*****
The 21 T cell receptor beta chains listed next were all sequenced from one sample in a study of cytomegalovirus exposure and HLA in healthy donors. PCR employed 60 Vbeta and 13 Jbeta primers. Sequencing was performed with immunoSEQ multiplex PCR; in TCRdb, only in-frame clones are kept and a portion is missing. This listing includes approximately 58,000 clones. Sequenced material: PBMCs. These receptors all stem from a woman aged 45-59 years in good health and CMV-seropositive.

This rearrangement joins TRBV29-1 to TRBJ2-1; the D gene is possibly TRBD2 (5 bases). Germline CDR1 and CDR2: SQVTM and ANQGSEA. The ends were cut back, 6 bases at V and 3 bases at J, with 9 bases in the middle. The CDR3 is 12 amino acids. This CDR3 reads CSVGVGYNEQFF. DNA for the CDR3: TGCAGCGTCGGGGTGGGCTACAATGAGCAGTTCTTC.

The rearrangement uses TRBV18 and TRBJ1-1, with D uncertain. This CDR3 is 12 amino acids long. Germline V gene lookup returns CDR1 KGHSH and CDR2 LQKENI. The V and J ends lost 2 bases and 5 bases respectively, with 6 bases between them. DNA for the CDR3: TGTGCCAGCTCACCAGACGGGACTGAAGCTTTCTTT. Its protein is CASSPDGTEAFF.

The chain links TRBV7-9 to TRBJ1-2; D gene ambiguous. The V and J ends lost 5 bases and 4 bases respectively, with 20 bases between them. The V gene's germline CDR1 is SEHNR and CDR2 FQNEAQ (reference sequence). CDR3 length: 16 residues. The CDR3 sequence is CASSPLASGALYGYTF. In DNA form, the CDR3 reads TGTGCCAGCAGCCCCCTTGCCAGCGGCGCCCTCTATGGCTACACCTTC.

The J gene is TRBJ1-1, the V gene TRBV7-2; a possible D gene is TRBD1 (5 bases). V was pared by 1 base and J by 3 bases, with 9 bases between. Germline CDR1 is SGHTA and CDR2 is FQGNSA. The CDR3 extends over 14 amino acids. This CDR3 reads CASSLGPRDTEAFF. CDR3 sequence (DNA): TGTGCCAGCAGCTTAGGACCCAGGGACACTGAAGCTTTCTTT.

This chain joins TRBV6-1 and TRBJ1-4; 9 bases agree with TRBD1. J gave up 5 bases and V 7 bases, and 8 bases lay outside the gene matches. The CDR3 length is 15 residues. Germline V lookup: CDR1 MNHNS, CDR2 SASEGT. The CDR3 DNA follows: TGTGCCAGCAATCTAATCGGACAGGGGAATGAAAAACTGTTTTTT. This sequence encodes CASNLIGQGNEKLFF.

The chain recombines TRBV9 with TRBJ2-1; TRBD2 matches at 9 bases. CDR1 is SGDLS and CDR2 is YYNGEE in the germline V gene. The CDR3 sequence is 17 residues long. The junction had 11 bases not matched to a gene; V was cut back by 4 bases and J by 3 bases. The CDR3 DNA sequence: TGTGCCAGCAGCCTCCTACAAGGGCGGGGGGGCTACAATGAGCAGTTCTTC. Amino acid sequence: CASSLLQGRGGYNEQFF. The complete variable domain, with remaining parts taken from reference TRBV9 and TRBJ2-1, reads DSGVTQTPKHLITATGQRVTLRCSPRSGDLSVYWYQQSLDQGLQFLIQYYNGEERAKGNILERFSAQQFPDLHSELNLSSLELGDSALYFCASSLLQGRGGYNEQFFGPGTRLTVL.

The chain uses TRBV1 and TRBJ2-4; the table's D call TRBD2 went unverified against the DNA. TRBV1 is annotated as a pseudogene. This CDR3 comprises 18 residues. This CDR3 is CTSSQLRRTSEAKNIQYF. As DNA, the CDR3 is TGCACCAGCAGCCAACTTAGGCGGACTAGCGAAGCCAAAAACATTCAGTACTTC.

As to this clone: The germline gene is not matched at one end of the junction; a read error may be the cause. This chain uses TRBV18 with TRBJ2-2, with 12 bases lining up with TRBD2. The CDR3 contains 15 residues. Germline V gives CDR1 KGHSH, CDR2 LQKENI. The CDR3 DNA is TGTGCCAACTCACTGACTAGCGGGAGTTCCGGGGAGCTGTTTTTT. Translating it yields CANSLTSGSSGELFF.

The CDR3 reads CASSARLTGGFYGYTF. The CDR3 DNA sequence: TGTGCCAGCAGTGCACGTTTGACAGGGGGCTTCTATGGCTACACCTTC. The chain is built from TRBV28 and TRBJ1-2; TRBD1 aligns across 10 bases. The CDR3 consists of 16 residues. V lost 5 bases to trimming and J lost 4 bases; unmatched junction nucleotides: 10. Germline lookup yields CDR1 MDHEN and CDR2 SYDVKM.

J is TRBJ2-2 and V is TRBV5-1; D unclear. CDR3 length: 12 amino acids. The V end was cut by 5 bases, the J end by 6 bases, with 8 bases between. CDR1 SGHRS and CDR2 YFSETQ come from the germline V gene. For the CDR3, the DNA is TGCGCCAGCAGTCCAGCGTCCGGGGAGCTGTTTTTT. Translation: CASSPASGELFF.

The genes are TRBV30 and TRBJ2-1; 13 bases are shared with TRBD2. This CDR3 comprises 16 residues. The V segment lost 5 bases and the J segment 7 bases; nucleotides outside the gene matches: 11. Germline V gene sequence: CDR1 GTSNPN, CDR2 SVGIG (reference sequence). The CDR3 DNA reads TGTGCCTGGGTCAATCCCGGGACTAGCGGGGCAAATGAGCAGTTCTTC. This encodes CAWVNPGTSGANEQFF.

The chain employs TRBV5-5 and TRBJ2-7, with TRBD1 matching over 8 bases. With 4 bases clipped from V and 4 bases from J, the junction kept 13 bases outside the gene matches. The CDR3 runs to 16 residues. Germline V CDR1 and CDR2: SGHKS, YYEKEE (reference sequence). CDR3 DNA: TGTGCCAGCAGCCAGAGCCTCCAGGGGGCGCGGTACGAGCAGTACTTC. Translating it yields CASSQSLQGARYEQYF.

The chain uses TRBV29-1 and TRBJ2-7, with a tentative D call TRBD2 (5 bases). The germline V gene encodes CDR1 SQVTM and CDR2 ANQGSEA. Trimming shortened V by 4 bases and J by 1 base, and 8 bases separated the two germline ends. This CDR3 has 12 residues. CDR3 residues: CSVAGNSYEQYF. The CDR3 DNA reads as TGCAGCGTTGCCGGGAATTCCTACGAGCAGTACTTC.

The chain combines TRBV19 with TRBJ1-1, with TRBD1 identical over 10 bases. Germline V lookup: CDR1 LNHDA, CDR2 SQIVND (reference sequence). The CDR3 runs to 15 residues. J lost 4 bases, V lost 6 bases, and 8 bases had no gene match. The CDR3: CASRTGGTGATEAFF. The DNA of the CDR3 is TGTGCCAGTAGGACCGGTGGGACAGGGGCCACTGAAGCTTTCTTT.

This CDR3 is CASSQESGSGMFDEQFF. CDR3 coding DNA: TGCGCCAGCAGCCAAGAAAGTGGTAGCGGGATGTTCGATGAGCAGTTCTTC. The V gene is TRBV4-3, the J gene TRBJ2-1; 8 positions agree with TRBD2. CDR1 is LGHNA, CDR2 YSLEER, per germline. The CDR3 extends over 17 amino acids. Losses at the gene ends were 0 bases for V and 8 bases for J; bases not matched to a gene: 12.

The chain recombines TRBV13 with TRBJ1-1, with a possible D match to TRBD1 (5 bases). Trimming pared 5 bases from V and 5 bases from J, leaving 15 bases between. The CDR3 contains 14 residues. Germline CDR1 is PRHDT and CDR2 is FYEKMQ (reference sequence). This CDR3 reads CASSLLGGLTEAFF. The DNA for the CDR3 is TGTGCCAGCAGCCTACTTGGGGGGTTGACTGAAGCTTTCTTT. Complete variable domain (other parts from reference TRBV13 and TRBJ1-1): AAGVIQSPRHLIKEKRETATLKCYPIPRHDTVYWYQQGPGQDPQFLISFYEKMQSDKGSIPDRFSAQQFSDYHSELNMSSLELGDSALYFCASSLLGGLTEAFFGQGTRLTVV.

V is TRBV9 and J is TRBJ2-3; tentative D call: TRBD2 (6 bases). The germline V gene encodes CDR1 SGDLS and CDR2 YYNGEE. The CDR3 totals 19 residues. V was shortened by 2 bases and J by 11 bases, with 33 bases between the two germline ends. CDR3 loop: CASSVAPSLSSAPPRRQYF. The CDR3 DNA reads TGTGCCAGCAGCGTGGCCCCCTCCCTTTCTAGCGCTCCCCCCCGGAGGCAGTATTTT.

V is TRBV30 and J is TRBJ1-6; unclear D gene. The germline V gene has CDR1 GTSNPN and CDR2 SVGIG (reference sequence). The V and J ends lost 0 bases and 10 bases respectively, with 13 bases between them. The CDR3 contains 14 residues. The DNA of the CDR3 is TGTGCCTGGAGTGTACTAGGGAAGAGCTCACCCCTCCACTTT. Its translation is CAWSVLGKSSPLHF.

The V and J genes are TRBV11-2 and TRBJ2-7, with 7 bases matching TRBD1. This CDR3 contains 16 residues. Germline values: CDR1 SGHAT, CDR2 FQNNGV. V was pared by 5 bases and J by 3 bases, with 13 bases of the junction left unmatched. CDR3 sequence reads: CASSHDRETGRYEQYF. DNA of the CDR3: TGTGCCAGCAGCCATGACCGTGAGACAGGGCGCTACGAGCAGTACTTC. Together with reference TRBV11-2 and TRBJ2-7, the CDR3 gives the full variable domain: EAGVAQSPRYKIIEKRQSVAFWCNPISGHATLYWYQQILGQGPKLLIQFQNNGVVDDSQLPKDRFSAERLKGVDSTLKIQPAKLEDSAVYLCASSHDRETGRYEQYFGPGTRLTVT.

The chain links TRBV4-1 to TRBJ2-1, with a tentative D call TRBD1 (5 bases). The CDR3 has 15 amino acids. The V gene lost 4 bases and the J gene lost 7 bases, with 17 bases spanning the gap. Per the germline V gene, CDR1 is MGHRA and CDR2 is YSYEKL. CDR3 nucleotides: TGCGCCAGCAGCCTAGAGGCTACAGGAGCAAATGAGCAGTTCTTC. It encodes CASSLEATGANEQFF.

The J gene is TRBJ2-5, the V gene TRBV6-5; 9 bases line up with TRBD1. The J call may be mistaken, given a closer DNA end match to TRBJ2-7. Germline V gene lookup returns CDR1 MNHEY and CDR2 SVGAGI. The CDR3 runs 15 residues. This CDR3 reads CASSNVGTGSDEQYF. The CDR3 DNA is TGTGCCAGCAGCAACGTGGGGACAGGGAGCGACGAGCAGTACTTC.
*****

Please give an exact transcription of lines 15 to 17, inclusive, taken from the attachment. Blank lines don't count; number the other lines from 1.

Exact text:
The chain combines TRBV19 with TRBJ1-1, with TRBD1 identical over 10 bases. Germline V lookup: CDR1 LNHDA, CDR2 SQIVND (reference sequence). The CDR3 runs to 15 residues. J lost 4 bases, V lost 6 bases, and 8 bases had no gene match. The CDR3: CASRTGGTGATEAFF. The DNA of the CDR3 is TGTGCCAGTAGGACCGGTGGGACAGGGGCCACTGAAGCTTTCTTT.

This CDR3 is CASSQESGSGMFDEQFF. CDR3 coding DNA: TGCGCCAGCAGCCAAGAAAGTGGTAGCGGGATGTTCGATGAGCAGTTCTTC. The V gene is TRBV4-3, the J gene TRBJ2-1; 8 positions agree with TRBD2. CDR1 is LGHNA, CDR2 YSLEER, per germline. The CDR3 extends over 17 amino acids. Losses at the gene ends were 0 bases for V and 8 bases for J; bases not matched to a gene: 12.

The chain recombines TRBV13 with TRBJ1-1, with a possible D match to TRBD1 (5 bases). Trimming pared 5 bases from V and 5 bases from J, leaving 15 bases between. The CDR3 contains 14 residues. Germline CDR1 is PRHDT and CDR2 is FYEKMQ (reference sequence). This CDR3 reads CASSLLGGLTEAFF. The DNA for the CDR3 is TGTGCCAGCAGCCTACTTGGGGGGTTGACTGAAGCTTTCTTT. Complete variable domain (other parts from reference TRBV13 and TRBJ1-1): AAGVIQSPRHLIKEKRETATLKCYPIPRHDTVYWYQQGPGQDPQFLISFYEKMQSDKGSIPDRFSAQQFSDYHSELNMSSLELGDSALYFCASSLLGGLTEAFFGQGTRLTVV.